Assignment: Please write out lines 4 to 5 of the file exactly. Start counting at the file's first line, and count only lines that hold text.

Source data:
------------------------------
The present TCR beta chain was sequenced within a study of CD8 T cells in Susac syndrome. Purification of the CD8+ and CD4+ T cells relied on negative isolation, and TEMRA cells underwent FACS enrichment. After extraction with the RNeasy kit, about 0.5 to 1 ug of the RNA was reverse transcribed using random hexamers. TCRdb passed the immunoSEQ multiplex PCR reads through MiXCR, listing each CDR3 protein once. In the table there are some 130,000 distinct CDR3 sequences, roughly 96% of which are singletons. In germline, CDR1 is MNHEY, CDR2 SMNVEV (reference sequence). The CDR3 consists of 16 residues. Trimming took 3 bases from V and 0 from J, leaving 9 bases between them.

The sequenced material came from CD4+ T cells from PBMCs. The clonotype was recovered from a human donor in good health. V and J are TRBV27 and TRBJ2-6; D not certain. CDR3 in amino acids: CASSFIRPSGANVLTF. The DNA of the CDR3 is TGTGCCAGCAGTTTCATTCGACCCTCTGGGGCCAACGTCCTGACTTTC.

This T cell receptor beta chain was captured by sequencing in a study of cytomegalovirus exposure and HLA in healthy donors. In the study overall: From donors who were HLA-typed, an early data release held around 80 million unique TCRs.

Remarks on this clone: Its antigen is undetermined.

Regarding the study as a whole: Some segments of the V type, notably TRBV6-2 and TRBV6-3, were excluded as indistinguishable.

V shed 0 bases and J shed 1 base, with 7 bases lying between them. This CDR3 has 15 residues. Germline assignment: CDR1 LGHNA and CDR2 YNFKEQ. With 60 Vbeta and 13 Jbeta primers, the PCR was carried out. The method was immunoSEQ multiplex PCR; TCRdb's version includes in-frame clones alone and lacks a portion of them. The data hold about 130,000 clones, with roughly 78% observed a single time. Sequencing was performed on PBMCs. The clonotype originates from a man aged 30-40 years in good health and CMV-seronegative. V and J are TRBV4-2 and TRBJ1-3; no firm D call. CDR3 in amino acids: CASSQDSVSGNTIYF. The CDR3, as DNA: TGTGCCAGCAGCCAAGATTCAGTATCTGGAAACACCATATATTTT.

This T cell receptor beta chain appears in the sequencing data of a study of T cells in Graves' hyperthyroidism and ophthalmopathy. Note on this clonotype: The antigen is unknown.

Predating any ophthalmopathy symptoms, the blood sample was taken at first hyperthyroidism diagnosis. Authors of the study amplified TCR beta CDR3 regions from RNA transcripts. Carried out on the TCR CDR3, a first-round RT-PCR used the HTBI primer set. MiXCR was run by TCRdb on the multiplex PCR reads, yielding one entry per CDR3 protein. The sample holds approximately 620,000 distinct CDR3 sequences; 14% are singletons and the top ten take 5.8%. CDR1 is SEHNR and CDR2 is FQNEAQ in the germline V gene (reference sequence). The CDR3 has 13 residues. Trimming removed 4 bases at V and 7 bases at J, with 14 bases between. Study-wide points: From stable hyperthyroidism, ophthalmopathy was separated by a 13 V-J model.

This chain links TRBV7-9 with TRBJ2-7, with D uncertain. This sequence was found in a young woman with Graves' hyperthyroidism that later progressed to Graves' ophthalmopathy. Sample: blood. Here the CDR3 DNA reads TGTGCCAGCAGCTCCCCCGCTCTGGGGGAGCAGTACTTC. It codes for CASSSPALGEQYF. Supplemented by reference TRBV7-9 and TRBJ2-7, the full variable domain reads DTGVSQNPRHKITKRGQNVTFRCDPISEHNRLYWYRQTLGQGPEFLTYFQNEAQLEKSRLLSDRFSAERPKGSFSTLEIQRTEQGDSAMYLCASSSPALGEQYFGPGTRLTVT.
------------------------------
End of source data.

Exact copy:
Remarks on this clone: Its antigen is undetermined.

Regarding the study as a whole: Some segments of the V type, notably TRBV6-2 and TRBV6-3, were excluded as indistinguishable.